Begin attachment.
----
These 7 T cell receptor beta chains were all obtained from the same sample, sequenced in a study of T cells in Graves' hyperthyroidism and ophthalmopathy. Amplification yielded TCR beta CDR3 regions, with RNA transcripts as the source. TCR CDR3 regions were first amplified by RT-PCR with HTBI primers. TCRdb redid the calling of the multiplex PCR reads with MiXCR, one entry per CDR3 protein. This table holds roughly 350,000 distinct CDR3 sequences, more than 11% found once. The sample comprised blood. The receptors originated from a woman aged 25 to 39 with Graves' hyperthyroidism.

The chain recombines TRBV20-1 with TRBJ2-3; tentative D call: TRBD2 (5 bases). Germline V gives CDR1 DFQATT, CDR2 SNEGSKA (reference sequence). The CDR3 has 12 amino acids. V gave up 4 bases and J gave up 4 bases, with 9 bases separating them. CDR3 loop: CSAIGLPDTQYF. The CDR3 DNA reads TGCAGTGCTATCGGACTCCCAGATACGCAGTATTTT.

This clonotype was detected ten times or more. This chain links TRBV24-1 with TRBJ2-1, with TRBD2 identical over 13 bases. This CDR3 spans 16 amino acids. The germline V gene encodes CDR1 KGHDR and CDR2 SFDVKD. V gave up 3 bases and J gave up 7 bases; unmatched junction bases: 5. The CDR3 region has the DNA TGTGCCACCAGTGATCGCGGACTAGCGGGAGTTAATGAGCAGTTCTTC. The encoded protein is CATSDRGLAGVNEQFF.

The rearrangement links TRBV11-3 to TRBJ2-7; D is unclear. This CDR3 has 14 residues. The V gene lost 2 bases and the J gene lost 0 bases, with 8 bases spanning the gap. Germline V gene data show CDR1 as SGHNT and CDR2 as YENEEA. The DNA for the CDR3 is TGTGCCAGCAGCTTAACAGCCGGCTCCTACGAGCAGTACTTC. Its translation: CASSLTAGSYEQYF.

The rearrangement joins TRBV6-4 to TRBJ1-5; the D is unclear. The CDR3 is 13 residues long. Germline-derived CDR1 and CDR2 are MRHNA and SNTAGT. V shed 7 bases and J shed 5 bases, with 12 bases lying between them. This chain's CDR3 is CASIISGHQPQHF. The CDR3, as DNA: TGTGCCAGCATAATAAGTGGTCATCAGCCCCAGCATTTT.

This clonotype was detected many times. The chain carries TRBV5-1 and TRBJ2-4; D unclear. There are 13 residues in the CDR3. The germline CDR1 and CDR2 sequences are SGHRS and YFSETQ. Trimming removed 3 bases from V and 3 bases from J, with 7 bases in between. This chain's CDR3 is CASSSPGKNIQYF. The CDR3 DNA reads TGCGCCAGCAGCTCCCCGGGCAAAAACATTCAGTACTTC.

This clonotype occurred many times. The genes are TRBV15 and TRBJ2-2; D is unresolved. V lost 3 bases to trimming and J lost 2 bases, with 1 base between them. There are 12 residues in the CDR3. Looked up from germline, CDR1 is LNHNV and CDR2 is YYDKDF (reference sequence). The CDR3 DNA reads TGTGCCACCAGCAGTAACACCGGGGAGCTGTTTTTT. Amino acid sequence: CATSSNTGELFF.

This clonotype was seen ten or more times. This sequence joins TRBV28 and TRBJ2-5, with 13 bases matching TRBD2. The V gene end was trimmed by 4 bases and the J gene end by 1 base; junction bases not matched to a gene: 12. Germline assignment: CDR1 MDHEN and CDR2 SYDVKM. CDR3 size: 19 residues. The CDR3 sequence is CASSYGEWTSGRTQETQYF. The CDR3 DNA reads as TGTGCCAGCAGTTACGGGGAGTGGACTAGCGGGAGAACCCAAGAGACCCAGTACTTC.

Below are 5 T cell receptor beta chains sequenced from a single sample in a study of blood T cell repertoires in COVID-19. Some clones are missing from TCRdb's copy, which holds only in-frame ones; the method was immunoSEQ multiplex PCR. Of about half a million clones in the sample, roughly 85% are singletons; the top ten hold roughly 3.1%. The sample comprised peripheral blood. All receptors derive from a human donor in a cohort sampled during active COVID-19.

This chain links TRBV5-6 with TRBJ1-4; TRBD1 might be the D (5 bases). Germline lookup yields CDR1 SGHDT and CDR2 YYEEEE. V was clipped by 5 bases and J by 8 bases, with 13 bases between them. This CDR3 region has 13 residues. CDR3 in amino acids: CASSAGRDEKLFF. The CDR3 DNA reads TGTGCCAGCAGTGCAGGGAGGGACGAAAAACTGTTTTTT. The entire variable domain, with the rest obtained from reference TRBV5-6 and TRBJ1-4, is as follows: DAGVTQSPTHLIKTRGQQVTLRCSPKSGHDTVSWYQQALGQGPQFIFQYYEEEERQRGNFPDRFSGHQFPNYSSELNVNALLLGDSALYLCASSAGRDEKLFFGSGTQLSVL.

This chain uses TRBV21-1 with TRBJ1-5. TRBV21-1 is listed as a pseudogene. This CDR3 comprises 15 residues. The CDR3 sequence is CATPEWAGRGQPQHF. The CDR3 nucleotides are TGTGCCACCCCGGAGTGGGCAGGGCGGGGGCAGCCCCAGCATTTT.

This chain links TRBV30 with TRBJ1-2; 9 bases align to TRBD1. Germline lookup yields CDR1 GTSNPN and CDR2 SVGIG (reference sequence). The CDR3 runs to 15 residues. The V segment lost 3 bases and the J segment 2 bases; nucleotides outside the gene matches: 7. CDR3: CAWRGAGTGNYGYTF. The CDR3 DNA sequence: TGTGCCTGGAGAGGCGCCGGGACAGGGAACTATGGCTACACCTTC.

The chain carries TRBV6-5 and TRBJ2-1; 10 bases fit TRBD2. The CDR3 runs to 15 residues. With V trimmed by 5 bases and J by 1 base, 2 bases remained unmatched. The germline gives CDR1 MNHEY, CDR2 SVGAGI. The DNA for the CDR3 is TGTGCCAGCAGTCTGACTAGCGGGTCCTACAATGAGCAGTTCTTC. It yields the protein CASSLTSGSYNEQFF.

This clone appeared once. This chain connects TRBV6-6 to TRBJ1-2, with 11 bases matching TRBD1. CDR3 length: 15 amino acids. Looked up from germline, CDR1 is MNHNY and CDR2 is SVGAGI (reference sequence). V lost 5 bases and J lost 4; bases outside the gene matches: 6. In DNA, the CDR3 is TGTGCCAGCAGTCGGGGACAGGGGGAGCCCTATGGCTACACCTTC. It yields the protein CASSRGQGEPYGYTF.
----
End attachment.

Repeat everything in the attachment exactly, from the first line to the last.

These 7 T cell receptor beta chains were all obtained from the same sample, sequenced in a study of T cells in Graves' hyperthyroidism and ophthalmopathy. Amplification yielded TCR beta CDR3 regions, with RNA transcripts as the source. TCR CDR3 regions were first amplified by RT-PCR with HTBI primers. TCRdb redid the calling of the multiplex PCR reads with MiXCR, one entry per CDR3 protein. This table holds roughly 350,000 distinct CDR3 sequences, more than 11% found once. The sample comprised blood. The receptors originated from a woman aged 25 to 39 with Graves' hyperthyroidism.

The chain recombines TRBV20-1 with TRBJ2-3; tentative D call: TRBD2 (5 bases). Germline V gives CDR1 DFQATT, CDR2 SNEGSKA (reference sequence). The CDR3 has 12 amino acids. V gave up 4 bases and J gave up 4 bases, with 9 bases separating them. CDR3 loop: CSAIGLPDTQYF. The CDR3 DNA reads TGCAGTGCTATCGGACTCCCAGATACGCAGTATTTT.

This clonotype was detected ten times or more. This chain links TRBV24-1 with TRBJ2-1, with TRBD2 identical over 13 bases. This CDR3 spans 16 amino acids. The germline V gene encodes CDR1 KGHDR and CDR2 SFDVKD. V gave up 3 bases and J gave up 7 bases; unmatched junction bases: 5. The CDR3 region has the DNA TGTGCCACCAGTGATCGCGGACTAGCGGGAGTTAATGAGCAGTTCTTC. The encoded protein is CATSDRGLAGVNEQFF.

The rearrangement links TRBV11-3 to TRBJ2-7; D is unclear. This CDR3 has 14 residues. The V gene lost 2 bases and the J gene lost 0 bases, with 8 bases spanning the gap. Germline V gene data show CDR1 as SGHNT and CDR2 as YENEEA. The DNA for the CDR3 is TGTGCCAGCAGCTTAACAGCCGGCTCCTACGAGCAGTACTTC. Its translation: CASSLTAGSYEQYF.

The rearrangement joins TRBV6-4 to TRBJ1-5; the D is unclear. The CDR3 is 13 residues long. Germline-derived CDR1 and CDR2 are MRHNA and SNTAGT. V shed 7 bases and J shed 5 bases, with 12 bases lying between them. This chain's CDR3 is CASIISGHQPQHF. The CDR3, as DNA: TGTGCCAGCATAATAAGTGGTCATCAGCCCCAGCATTTT.

This clonotype was detected many times. The chain carries TRBV5-1 and TRBJ2-4; D unclear. There are 13 residues in the CDR3. The germline CDR1 and CDR2 sequences are SGHRS and YFSETQ. Trimming removed 3 bases from V and 3 bases from J, with 7 bases in between. This chain's CDR3 is CASSSPGKNIQYF. The CDR3 DNA reads TGCGCCAGCAGCTCCCCGGGCAAAAACATTCAGTACTTC.

This clonotype occurred many times. The genes are TRBV15 and TRBJ2-2; D is unresolved. V lost 3 bases to trimming and J lost 2 bases, with 1 base between them. There are 12 residues in the CDR3. Looked up from germline, CDR1 is LNHNV and CDR2 is YYDKDF (reference sequence). The CDR3 DNA reads TGTGCCACCAGCAGTAACACCGGGGAGCTGTTTTTT. Amino acid sequence: CATSSNTGELFF.

This clonotype was seen ten or more times. This sequence joins TRBV28 and TRBJ2-5, with 13 bases matching TRBD2. The V gene end was trimmed by 4 bases and the J gene end by 1 base; junction bases not matched to a gene: 12. Germline assignment: CDR1 MDHEN and CDR2 SYDVKM. CDR3 size: 19 residues. The CDR3 sequence is CASSYGEWTSGRTQETQYF. The CDR3 DNA reads as TGTGCCAGCAGTTACGGGGAGTGGACTAGCGGGAGAACCCAAGAGACCCAGTACTTC.

Below are 5 T cell receptor beta chains sequenced from a single sample in a study of blood T cell repertoires in COVID-19. Some clones are missing from TCRdb's copy, which holds only in-frame ones; the method was immunoSEQ multiplex PCR. Of about half a million clones in the sample, roughly 85% are singletons; the top ten hold roughly 3.1%. The sample comprised peripheral blood. All receptors derive from a human donor in a cohort sampled during active COVID-19.

This chain links TRBV5-6 with TRBJ1-4; TRBD1 might be the D (5 bases). Germline lookup yields CDR1 SGHDT and CDR2 YYEEEE. V was clipped by 5 bases and J by 8 bases, with 13 bases between them. This CDR3 region has 13 residues. CDR3 in amino acids: CASSAGRDEKLFF. The CDR3 DNA reads TGTGCCAGCAGTGCAGGGAGGGACGAAAAACTGTTTTTT. The entire variable domain, with the rest obtained from reference TRBV5-6 and TRBJ1-4, is as follows: DAGVTQSPTHLIKTRGQQVTLRCSPKSGHDTVSWYQQALGQGPQFIFQYYEEEERQRGNFPDRFSGHQFPNYSSELNVNALLLGDSALYLCASSAGRDEKLFFGSGTQLSVL.

This chain uses TRBV21-1 with TRBJ1-5. TRBV21-1 is listed as a pseudogene. This CDR3 comprises 15 residues. The CDR3 sequence is CATPEWAGRGQPQHF. The CDR3 nucleotides are TGTGCCACCCCGGAGTGGGCAGGGCGGGGGCAGCCCCAGCATTTT.

This chain links TRBV30 with TRBJ1-2; 9 bases align to TRBD1. Germline lookup yields CDR1 GTSNPN and CDR2 SVGIG (reference sequence). The CDR3 runs to 15 residues. The V segment lost 3 bases and the J segment 2 bases; nucleotides outside the gene matches: 7. CDR3: CAWRGAGTGNYGYTF. The CDR3 DNA sequence: TGTGCCTGGAGAGGCGCCGGGACAGGGAACTATGGCTACACCTTC.

The chain carries TRBV6-5 and TRBJ2-1; 10 bases fit TRBD2. The CDR3 runs to 15 residues. With V trimmed by 5 bases and J by 1 base, 2 bases remained unmatched. The germline gives CDR1 MNHEY, CDR2 SVGAGI. The DNA for the CDR3 is TGTGCCAGCAGTCTGACTAGCGGGTCCTACAATGAGCAGTTCTTC. It yields the protein CASSLTSGSYNEQFF.

This clone appeared once. This chain connects TRBV6-6 to TRBJ1-2, with 11 bases matching TRBD1. CDR3 length: 15 amino acids. Looked up from germline, CDR1 is MNHNY and CDR2 is SVGAGI (reference sequence). V lost 5 bases and J lost 4; bases outside the gene matches: 6. In DNA, the CDR3 is TGTGCCAGCAGTCGGGGACAGGGGGAGCCCTATGGCTACACCTTC. It yields the protein CASSRGQGEPYGYTF.